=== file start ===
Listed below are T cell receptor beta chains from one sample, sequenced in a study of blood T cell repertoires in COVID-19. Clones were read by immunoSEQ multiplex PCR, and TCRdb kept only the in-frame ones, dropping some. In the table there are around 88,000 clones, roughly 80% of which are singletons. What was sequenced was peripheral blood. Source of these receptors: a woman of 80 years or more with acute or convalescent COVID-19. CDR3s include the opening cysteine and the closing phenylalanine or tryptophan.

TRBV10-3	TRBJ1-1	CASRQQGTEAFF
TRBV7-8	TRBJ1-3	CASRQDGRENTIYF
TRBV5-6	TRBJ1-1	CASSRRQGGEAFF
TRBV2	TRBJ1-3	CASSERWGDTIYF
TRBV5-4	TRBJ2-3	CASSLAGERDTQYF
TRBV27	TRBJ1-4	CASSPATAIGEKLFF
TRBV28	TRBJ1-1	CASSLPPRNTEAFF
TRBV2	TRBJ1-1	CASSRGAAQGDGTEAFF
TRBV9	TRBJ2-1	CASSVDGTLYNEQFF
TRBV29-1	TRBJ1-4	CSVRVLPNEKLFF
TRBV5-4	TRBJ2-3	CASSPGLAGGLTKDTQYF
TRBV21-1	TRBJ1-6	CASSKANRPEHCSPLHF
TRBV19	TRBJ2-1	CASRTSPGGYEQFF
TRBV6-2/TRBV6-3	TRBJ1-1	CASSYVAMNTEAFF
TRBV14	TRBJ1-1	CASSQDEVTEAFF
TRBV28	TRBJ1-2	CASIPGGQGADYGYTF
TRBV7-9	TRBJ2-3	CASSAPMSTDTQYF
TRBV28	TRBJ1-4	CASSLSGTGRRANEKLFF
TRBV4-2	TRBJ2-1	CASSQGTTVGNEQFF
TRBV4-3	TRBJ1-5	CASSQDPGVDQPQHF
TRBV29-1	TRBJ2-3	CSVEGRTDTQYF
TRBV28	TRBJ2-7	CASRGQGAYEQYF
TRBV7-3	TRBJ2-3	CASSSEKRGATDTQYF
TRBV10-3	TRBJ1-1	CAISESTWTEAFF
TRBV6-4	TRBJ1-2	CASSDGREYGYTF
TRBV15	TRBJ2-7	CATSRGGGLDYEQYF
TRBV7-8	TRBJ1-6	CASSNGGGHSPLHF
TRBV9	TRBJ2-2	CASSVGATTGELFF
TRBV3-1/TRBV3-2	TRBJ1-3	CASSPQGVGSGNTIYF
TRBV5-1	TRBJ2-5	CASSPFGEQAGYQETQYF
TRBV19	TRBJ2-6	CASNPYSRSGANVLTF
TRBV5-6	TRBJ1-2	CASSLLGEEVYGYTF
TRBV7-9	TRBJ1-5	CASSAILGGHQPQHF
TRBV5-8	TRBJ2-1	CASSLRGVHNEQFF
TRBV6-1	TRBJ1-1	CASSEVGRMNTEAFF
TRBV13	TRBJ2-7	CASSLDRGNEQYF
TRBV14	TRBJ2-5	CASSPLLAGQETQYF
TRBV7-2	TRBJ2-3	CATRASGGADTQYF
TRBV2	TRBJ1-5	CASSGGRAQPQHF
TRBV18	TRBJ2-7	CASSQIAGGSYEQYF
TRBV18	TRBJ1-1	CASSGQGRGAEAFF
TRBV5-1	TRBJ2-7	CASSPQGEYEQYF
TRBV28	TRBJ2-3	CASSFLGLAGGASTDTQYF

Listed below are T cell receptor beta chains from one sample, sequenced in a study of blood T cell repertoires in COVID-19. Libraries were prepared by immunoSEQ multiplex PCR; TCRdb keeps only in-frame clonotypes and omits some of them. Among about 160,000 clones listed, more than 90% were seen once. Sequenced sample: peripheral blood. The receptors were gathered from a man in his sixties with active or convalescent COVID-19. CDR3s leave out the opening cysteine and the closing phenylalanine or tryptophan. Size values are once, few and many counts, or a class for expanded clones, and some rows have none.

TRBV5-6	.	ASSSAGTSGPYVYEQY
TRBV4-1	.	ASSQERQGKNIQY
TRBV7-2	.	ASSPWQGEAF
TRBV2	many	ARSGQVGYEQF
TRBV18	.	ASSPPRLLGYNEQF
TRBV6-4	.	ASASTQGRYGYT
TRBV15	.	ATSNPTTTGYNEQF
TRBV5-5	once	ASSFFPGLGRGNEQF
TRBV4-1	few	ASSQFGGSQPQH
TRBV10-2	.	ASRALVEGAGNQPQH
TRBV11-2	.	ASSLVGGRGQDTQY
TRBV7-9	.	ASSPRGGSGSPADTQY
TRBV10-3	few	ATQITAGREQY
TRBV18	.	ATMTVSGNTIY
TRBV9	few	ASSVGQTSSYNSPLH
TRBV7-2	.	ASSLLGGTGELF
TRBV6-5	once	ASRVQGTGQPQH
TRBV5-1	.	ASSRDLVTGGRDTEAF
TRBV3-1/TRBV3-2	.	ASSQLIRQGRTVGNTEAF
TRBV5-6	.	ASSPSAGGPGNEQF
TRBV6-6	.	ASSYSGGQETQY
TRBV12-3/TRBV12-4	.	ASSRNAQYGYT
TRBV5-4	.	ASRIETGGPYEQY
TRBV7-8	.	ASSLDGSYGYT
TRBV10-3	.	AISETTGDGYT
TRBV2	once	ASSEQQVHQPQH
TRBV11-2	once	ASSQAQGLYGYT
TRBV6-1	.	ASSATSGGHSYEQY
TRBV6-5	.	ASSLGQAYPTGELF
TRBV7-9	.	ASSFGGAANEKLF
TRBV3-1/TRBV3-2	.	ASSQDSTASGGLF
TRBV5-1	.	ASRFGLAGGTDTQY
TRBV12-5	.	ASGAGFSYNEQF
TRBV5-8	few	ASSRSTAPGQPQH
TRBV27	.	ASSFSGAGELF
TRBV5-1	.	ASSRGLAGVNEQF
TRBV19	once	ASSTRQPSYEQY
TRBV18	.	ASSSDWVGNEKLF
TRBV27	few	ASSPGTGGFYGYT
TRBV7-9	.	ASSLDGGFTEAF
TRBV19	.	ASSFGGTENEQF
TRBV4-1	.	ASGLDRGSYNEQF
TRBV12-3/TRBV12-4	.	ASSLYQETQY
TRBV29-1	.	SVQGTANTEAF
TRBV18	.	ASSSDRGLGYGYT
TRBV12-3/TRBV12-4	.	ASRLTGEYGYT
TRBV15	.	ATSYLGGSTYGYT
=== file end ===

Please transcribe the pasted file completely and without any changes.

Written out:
Listed below are T cell receptor beta chains from one sample, sequenced in a study of blood T cell repertoires in COVID-19. Clones were read by immunoSEQ multiplex PCR, and TCRdb kept only the in-frame ones, dropping some. In the table there are around 88,000 clones, roughly 80% of which are singletons. What was sequenced was peripheral blood. Source of these receptors: a woman of 80 years or more with acute or convalescent COVID-19. CDR3s include the opening cysteine and the closing phenylalanine or tryptophan.

TRBV10-3	TRBJ1-1	CASRQQGTEAFF
TRBV7-8	TRBJ1-3	CASRQDGRENTIYF
TRBV5-6	TRBJ1-1	CASSRRQGGEAFF
TRBV2	TRBJ1-3	CASSERWGDTIYF
TRBV5-4	TRBJ2-3	CASSLAGERDTQYF
TRBV27	TRBJ1-4	CASSPATAIGEKLFF
TRBV28	TRBJ1-1	CASSLPPRNTEAFF
TRBV2	TRBJ1-1	CASSRGAAQGDGTEAFF
TRBV9	TRBJ2-1	CASSVDGTLYNEQFF
TRBV29-1	TRBJ1-4	CSVRVLPNEKLFF
TRBV5-4	TRBJ2-3	CASSPGLAGGLTKDTQYF
TRBV21-1	TRBJ1-6	CASSKANRPEHCSPLHF
TRBV19	TRBJ2-1	CASRTSPGGYEQFF
TRBV6-2/TRBV6-3	TRBJ1-1	CASSYVAMNTEAFF
TRBV14	TRBJ1-1	CASSQDEVTEAFF
TRBV28	TRBJ1-2	CASIPGGQGADYGYTF
TRBV7-9	TRBJ2-3	CASSAPMSTDTQYF
TRBV28	TRBJ1-4	CASSLSGTGRRANEKLFF
TRBV4-2	TRBJ2-1	CASSQGTTVGNEQFF
TRBV4-3	TRBJ1-5	CASSQDPGVDQPQHF
TRBV29-1	TRBJ2-3	CSVEGRTDTQYF
TRBV28	TRBJ2-7	CASRGQGAYEQYF
TRBV7-3	TRBJ2-3	CASSSEKRGATDTQYF
TRBV10-3	TRBJ1-1	CAISESTWTEAFF
TRBV6-4	TRBJ1-2	CASSDGREYGYTF
TRBV15	TRBJ2-7	CATSRGGGLDYEQYF
TRBV7-8	TRBJ1-6	CASSNGGGHSPLHF
TRBV9	TRBJ2-2	CASSVGATTGELFF
TRBV3-1/TRBV3-2	TRBJ1-3	CASSPQGVGSGNTIYF
TRBV5-1	TRBJ2-5	CASSPFGEQAGYQETQYF
TRBV19	TRBJ2-6	CASNPYSRSGANVLTF
TRBV5-6	TRBJ1-2	CASSLLGEEVYGYTF
TRBV7-9	TRBJ1-5	CASSAILGGHQPQHF
TRBV5-8	TRBJ2-1	CASSLRGVHNEQFF
TRBV6-1	TRBJ1-1	CASSEVGRMNTEAFF
TRBV13	TRBJ2-7	CASSLDRGNEQYF
TRBV14	TRBJ2-5	CASSPLLAGQETQYF
TRBV7-2	TRBJ2-3	CATRASGGADTQYF
TRBV2	TRBJ1-5	CASSGGRAQPQHF
TRBV18	TRBJ2-7	CASSQIAGGSYEQYF
TRBV18	TRBJ1-1	CASSGQGRGAEAFF
TRBV5-1	TRBJ2-7	CASSPQGEYEQYF
TRBV28	TRBJ2-3	CASSFLGLAGGASTDTQYF

Listed below are T cell receptor beta chains from one sample, sequenced in a study of blood T cell repertoires in COVID-19. Libraries were prepared by immunoSEQ multiplex PCR; TCRdb keeps only in-frame clonotypes and omits some of them. Among about 160,000 clones listed, more than 90% were seen once. Sequenced sample: peripheral blood. The receptors were gathered from a man in his sixties with active or convalescent COVID-19. CDR3s leave out the opening cysteine and the closing phenylalanine or tryptophan. Size values are once, few and many counts, or a class for expanded clones, and some rows have none.

TRBV5-6	.	ASSSAGTSGPYVYEQY
TRBV4-1	.	ASSQERQGKNIQY
TRBV7-2	.	ASSPWQGEAF
TRBV2	many	ARSGQVGYEQF
TRBV18	.	ASSPPRLLGYNEQF
TRBV6-4	.	ASASTQGRYGYT
TRBV15	.	ATSNPTTTGYNEQF
TRBV5-5	once	ASSFFPGLGRGNEQF
TRBV4-1	few	ASSQFGGSQPQH
TRBV10-2	.	ASRALVEGAGNQPQH
TRBV11-2	.	ASSLVGGRGQDTQY
TRBV7-9	.	ASSPRGGSGSPADTQY
TRBV10-3	few	ATQITAGREQY
TRBV18	.	ATMTVSGNTIY
TRBV9	few	ASSVGQTSSYNSPLH
TRBV7-2	.	ASSLLGGTGELF
TRBV6-5	once	ASRVQGTGQPQH
TRBV5-1	.	ASSRDLVTGGRDTEAF
TRBV3-1/TRBV3-2	.	ASSQLIRQGRTVGNTEAF
TRBV5-6	.	ASSPSAGGPGNEQF
TRBV6-6	.	ASSYSGGQETQY
TRBV12-3/TRBV12-4	.	ASSRNAQYGYT
TRBV5-4	.	ASRIETGGPYEQY
TRBV7-8	.	ASSLDGSYGYT
TRBV10-3	.	AISETTGDGYT
TRBV2	once	ASSEQQVHQPQH
TRBV11-2	once	ASSQAQGLYGYT
TRBV6-1	.	ASSATSGGHSYEQY
TRBV6-5	.	ASSLGQAYPTGELF
TRBV7-9	.	ASSFGGAANEKLF
TRBV3-1/TRBV3-2	.	ASSQDSTASGGLF
TRBV5-1	.	ASRFGLAGGTDTQY
TRBV12-5	.	ASGAGFSYNEQF
TRBV5-8	few	ASSRSTAPGQPQH
TRBV27	.	ASSFSGAGELF
TRBV5-1	.	ASSRGLAGVNEQF
TRBV19	once	ASSTRQPSYEQY
TRBV18	.	ASSSDWVGNEKLF
TRBV27	few	ASSPGTGGFYGYT
TRBV7-9	.	ASSLDGGFTEAF
TRBV19	.	ASSFGGTENEQF
TRBV4-1	.	ASGLDRGSYNEQF
TRBV12-3/TRBV12-4	.	ASSLYQETQY
TRBV29-1	.	SVQGTANTEAF
TRBV18	.	ASSSDRGLGYGYT
TRBV12-3/TRBV12-4	.	ASRLTGEYGYT
TRBV15	.	ATSYLGGSTYGYT